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Use this forum to suggest Good Words for Professor Beard.

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Postby duggles » Sat Nov 05, 2011 7:51 am

I woke up this morning with this word (conversation) in my head - wondering how it came to mean what it does these days, so I came to the Dr. GoodWord to see if it had been discussed and apparently it has not. I thought I'd offer it up as a candidate. I looked it up on one of my favorite etymology sites (http://www.etymonline.com) and found:
mid-14c., "living together, having dealings with others," also "manner of conducting oneself in the world;" from O.Fr. conversation, from L. conversationem (nom. conversatio) "act of living with," from conversat-, pp. stem of conversari "to live with, keep company with," lit. "turn about with," from L. com- "with" (see com-) + vertare, frequentative of vertere (see versus). Specific sense of "talk" is 1570s. Used as a synonym for "sexual intercourse" from at least 1511, hence criminal conversation, legal term for adultery from late 18c. Related: Conversationalist; conversationist.

My question is "how did it come to mean 'talk' in the 1570s?"
Life is short, but it's wide!
-- Chuck Pyle --
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Postby Perry Lassiter » Sat Nov 05, 2011 11:06 am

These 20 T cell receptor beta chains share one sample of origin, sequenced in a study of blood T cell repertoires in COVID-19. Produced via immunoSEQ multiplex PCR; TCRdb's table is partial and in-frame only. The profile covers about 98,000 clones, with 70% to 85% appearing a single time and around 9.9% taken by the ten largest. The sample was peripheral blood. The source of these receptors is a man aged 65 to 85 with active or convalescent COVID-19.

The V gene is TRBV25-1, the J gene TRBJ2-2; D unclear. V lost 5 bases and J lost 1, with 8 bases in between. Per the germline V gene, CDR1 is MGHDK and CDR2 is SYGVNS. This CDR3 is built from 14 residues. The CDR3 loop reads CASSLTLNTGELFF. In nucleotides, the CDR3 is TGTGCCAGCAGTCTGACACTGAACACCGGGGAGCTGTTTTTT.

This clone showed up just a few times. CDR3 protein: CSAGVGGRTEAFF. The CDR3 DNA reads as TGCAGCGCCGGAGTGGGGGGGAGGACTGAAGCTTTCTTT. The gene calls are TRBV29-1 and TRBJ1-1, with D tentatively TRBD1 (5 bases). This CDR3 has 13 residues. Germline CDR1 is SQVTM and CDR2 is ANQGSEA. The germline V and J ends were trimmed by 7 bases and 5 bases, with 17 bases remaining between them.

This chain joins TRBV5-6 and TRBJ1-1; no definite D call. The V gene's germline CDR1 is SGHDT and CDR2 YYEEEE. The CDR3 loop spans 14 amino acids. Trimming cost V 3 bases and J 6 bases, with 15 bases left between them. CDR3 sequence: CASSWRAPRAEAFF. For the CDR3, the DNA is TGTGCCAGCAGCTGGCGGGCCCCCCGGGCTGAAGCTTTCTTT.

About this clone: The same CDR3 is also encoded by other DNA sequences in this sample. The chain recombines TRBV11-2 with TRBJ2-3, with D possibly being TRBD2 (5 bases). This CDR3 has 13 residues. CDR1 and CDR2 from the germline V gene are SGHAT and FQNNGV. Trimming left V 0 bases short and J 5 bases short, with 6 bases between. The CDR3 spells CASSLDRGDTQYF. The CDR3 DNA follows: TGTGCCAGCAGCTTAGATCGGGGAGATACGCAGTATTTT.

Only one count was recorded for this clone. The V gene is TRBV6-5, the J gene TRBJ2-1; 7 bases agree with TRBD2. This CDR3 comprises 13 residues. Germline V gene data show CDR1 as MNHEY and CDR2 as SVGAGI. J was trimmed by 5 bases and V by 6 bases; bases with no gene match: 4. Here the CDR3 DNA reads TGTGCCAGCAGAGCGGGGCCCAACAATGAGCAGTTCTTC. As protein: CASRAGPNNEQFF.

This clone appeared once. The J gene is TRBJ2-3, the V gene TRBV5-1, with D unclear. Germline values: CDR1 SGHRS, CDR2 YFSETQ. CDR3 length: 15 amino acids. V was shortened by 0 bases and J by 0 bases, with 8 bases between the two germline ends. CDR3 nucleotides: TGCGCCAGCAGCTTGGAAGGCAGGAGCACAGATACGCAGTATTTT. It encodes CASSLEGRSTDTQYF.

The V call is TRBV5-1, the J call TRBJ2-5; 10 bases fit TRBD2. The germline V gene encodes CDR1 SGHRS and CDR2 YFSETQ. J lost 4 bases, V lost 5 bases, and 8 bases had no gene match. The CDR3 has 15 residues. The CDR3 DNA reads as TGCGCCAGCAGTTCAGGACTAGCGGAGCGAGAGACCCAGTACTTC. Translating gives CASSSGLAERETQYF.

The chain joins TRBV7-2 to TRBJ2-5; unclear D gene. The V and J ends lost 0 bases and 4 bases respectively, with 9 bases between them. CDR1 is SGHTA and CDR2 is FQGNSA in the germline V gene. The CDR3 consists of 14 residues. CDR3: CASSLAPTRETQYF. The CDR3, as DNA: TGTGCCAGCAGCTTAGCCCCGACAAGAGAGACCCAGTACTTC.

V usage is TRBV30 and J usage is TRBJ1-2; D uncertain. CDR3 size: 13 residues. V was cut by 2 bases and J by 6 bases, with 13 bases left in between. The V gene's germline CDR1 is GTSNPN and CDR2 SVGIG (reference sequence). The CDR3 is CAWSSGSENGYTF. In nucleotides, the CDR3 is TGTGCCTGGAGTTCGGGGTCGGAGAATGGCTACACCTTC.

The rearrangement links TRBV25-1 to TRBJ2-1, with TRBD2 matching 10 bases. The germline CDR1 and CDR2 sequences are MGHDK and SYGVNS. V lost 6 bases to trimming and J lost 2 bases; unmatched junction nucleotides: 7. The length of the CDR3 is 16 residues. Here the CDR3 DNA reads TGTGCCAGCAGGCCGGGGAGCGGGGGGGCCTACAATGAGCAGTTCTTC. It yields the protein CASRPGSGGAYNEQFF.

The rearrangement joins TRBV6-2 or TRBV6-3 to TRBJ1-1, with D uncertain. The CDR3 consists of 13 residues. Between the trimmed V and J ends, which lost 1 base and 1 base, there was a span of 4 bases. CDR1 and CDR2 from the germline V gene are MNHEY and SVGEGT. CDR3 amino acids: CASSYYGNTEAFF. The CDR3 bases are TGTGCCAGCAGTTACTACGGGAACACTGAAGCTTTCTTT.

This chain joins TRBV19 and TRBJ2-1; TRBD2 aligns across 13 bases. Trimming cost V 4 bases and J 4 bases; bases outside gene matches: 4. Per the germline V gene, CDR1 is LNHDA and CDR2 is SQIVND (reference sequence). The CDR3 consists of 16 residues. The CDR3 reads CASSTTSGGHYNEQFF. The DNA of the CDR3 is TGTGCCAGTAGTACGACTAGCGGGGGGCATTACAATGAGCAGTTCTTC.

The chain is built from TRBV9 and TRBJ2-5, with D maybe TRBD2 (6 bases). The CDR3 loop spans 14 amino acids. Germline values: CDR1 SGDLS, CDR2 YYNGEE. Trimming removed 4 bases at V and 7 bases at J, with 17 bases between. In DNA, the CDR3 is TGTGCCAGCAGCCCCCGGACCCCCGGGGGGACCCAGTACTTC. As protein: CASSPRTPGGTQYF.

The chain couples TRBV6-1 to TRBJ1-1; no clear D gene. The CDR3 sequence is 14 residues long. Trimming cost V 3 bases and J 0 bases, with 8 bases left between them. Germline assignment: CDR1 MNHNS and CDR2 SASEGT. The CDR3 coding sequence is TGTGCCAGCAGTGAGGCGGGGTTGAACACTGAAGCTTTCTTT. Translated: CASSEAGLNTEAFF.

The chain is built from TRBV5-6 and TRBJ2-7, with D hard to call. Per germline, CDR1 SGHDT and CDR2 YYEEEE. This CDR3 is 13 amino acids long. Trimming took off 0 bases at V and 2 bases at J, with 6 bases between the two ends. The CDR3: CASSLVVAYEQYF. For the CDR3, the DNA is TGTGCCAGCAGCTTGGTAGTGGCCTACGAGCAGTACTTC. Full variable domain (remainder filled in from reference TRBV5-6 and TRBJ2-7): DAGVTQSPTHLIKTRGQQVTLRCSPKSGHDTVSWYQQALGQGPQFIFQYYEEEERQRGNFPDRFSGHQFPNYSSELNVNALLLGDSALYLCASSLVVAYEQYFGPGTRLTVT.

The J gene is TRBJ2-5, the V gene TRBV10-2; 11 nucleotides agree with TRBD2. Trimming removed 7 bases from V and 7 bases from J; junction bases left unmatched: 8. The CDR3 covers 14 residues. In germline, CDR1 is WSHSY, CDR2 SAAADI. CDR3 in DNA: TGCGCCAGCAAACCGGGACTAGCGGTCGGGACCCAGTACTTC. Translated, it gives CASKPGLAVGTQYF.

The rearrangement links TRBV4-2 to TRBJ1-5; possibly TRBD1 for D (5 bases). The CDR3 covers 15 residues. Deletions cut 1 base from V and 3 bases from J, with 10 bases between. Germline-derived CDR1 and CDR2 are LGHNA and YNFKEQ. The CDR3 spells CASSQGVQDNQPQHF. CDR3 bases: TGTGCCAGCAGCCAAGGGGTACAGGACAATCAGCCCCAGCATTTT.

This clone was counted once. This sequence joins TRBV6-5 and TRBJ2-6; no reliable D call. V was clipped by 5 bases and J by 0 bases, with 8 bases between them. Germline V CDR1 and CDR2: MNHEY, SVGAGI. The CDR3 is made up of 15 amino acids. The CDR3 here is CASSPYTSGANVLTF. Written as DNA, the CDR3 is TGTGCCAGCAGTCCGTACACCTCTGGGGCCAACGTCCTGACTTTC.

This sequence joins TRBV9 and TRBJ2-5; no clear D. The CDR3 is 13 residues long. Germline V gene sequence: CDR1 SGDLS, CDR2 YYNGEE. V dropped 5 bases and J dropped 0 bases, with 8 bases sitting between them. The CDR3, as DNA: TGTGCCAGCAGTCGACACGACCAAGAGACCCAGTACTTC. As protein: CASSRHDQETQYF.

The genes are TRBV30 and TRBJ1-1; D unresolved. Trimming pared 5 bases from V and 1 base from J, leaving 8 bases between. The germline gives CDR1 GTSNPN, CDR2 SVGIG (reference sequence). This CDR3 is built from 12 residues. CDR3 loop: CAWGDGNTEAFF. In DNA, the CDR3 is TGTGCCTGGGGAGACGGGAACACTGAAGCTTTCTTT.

Went through Conway last week, duggles. Conversation was still being used to mean manner of life in King James Version New Testament in 1611. And doesn't "vert..." go back to "turn"? Along with "con" it should somehow include the idea of turning with something...
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New Testament reference...

Postby duggles » Sat Nov 05, 2011 11:42 am

interesting... (about the New Testament reference as well as your coming through Conway.... :D )
I looked at an online bible concordance for all instances of "Conversation" and found that in about half the occurrences, it seemed to mean specifically dialogue, but in the other half, either meaning could be substituted without destroying the meaning of the phrase...
Life is short, but it's wide!
-- Chuck Pyle --
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